Viewing Room Main Site
Skip to content
Glimpse Into Jeffrey Gibson’s Historic US Pavilion at the Venice Biennale

By Valentina Di Liscia

“Birds flying high, you know how I feel …” The opening line of the song Feeling Good, popularized in the mid-1960s by Nina Simone as an anthem of Black joy and resilience in the wake of the signing of the Civil Rights Act, is the fitting title of one of multiple murals by Jeffrey Gibson for the United States Pavilion at this year’s Venice Biennale. Gibson, the first Native artist to represent the US in a solo capacity at the international contemporary art exhibition, likewise brings resounding echoes of resistance amid an enduring struggle for Indigenous autonomy across the American continents.

A monumental bright-red sculpture of stepped pedestals against a geometric backdrop and flags mounted on teepee poles graces the entrance, where visitors can appreciate the Cherokee and Choctaw artist’s hybrid visual lexicon of Native and queer iconographies. On preview day, performers enacted a traditional jingle dress dance atop the podium-like structure, which visitors are now invited to climb and activate. Inside, beadwork sculptures that impress us with their technical intricacy take on a tone of subversion through the inclusion of language drawn from US founding documents, materials that represent at once promise and failure.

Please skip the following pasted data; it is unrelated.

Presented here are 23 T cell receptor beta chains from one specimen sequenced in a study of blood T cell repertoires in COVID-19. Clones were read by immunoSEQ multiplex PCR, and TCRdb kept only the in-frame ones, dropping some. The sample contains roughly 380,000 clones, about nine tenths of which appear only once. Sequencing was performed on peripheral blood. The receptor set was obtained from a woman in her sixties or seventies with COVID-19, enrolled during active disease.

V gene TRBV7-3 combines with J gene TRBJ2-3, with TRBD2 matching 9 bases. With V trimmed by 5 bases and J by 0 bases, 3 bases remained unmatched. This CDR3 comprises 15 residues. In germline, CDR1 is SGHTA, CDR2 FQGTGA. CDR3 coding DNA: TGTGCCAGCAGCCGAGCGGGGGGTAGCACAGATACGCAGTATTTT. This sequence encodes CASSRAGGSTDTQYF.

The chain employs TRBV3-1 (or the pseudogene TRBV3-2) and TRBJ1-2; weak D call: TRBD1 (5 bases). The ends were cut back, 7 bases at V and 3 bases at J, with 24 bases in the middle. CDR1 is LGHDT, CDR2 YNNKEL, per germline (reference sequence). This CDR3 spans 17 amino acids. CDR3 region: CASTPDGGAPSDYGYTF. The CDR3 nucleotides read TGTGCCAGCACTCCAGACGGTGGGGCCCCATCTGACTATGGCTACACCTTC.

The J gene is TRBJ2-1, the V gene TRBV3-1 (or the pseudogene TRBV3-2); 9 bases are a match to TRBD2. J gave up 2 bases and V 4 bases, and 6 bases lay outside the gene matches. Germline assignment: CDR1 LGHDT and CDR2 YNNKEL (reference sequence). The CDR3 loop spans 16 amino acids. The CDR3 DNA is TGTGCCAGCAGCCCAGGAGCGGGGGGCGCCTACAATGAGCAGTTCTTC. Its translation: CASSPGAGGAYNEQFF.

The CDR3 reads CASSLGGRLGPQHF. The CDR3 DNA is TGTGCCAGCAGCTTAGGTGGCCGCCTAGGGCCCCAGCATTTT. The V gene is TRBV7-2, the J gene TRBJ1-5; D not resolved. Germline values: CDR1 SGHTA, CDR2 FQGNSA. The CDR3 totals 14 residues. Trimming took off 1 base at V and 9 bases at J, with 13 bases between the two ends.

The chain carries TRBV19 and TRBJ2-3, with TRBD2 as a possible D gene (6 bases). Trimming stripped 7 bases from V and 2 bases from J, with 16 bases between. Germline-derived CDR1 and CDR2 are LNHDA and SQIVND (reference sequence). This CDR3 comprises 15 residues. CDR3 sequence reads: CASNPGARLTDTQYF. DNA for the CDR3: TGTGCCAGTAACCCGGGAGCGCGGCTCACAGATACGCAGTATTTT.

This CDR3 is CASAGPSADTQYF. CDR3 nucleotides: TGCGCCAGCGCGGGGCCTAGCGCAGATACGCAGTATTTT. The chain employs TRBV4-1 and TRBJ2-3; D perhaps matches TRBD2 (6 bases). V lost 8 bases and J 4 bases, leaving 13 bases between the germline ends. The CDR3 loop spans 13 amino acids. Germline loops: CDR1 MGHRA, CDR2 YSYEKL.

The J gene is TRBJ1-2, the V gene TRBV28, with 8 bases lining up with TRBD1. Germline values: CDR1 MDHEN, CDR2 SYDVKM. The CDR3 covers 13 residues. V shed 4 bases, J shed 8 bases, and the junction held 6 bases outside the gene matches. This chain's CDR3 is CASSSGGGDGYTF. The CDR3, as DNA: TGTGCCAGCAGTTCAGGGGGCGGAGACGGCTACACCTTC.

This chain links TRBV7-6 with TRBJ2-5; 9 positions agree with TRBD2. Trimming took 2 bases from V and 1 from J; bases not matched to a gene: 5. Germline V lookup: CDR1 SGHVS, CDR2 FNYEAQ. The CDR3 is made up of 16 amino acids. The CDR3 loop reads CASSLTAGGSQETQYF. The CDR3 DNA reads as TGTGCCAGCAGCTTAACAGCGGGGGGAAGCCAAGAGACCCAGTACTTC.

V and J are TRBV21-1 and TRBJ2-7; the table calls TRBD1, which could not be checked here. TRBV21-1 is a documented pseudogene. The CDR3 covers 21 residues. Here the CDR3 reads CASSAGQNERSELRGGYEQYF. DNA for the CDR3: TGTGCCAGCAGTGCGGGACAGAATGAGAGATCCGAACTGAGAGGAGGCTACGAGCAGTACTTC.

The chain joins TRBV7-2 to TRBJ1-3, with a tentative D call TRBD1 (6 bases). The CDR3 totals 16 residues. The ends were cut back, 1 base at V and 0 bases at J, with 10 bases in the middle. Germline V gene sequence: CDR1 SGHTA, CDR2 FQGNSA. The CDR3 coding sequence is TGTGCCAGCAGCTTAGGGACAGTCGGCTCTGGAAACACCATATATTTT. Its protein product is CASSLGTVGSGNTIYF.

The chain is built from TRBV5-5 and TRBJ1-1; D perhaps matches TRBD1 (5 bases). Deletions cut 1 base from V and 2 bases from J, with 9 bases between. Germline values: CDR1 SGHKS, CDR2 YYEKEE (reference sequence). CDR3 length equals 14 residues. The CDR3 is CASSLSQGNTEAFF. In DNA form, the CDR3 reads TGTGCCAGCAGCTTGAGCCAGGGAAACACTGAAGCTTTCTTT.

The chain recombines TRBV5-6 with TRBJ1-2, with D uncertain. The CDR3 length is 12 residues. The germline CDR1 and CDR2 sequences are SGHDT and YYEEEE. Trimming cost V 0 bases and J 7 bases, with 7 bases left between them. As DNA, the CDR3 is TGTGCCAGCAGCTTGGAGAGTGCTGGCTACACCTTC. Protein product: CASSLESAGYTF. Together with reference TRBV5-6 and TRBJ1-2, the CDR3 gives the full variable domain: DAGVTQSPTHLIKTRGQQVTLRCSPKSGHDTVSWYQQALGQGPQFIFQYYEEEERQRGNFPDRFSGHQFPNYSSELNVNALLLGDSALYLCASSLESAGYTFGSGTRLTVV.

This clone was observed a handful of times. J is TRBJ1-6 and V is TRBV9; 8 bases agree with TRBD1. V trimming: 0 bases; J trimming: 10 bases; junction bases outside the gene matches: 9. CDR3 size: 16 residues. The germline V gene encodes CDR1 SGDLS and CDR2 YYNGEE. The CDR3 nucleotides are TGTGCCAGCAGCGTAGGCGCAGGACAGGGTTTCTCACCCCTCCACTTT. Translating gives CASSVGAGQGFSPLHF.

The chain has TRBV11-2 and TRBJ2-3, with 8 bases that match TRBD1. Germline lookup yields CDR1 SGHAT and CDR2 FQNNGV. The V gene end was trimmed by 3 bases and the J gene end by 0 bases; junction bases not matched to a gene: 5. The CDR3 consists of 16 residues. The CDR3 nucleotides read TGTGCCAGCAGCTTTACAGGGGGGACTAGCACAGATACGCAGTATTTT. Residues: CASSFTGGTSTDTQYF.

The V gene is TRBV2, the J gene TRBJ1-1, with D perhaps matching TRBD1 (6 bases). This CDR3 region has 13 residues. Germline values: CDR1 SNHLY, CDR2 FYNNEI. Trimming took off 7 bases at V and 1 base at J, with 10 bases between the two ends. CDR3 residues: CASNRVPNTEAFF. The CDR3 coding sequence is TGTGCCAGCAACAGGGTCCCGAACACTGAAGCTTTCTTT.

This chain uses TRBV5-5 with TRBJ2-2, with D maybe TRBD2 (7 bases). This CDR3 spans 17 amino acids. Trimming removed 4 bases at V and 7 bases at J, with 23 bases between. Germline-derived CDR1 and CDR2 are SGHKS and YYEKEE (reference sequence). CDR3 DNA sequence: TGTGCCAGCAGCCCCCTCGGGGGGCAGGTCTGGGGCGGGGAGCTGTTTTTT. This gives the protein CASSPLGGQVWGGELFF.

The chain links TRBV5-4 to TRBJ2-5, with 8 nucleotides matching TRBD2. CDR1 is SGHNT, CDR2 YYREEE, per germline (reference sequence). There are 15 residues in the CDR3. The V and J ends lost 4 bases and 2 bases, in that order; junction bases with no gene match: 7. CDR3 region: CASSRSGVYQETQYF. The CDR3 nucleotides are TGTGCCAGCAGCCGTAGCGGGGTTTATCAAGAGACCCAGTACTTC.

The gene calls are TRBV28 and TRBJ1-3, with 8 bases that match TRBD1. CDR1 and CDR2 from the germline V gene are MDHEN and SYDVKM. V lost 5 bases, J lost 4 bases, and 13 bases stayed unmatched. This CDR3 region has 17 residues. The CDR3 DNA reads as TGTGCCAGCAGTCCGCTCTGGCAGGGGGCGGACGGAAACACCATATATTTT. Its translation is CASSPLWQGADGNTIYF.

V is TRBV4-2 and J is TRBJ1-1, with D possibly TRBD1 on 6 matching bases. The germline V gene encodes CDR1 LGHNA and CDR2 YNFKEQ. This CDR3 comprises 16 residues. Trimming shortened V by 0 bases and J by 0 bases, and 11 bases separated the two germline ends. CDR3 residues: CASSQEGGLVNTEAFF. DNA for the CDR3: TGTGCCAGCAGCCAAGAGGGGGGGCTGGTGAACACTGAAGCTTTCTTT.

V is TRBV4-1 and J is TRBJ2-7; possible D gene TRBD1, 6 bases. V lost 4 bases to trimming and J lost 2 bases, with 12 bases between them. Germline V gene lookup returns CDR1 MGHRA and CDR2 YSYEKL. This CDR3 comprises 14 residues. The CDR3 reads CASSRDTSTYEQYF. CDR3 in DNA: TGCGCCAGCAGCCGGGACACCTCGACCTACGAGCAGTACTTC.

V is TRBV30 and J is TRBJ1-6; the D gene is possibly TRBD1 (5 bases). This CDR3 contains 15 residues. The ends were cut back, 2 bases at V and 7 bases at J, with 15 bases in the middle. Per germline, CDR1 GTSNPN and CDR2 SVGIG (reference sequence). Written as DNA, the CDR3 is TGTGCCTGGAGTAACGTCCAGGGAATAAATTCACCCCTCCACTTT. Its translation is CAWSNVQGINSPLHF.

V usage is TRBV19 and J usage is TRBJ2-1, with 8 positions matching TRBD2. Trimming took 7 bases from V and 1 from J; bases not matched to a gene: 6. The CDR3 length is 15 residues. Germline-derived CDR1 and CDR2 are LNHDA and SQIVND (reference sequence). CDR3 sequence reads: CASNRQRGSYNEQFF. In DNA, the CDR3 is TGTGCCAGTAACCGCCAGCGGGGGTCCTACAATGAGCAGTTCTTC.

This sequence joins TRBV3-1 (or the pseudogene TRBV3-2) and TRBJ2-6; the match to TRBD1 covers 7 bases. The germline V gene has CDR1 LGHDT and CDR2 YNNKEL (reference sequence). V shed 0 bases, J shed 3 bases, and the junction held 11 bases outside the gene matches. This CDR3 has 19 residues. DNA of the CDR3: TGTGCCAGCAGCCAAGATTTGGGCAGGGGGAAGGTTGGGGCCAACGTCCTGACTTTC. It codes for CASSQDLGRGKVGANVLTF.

The space in which to place me was co-commissioned by Kathleen Ash-Milby, curator of Native American Art at the Portland Art Museum (PMA); Abigail Winograd, who co-directs the arts program at Centro Romero in Chicago, an organization supporting the local immigrant community; and Louis Grachos, the director of SITE Santa Fe.

It’s worth remembering that the legacy of Native representation in the US pavilion dates to 1932, when works by Hopi artist Fred Kabotie and Pueblo artist Ma Pe Wi, among others, were featured in a group presentation. Other Native individuals, notably curator Nancy Marie Mithlo (Fort Sill Chiricahua Apache), have helped ensure Indigenous presence in Biennale collateral events throughout the years.

Photo by Avedis Hadjian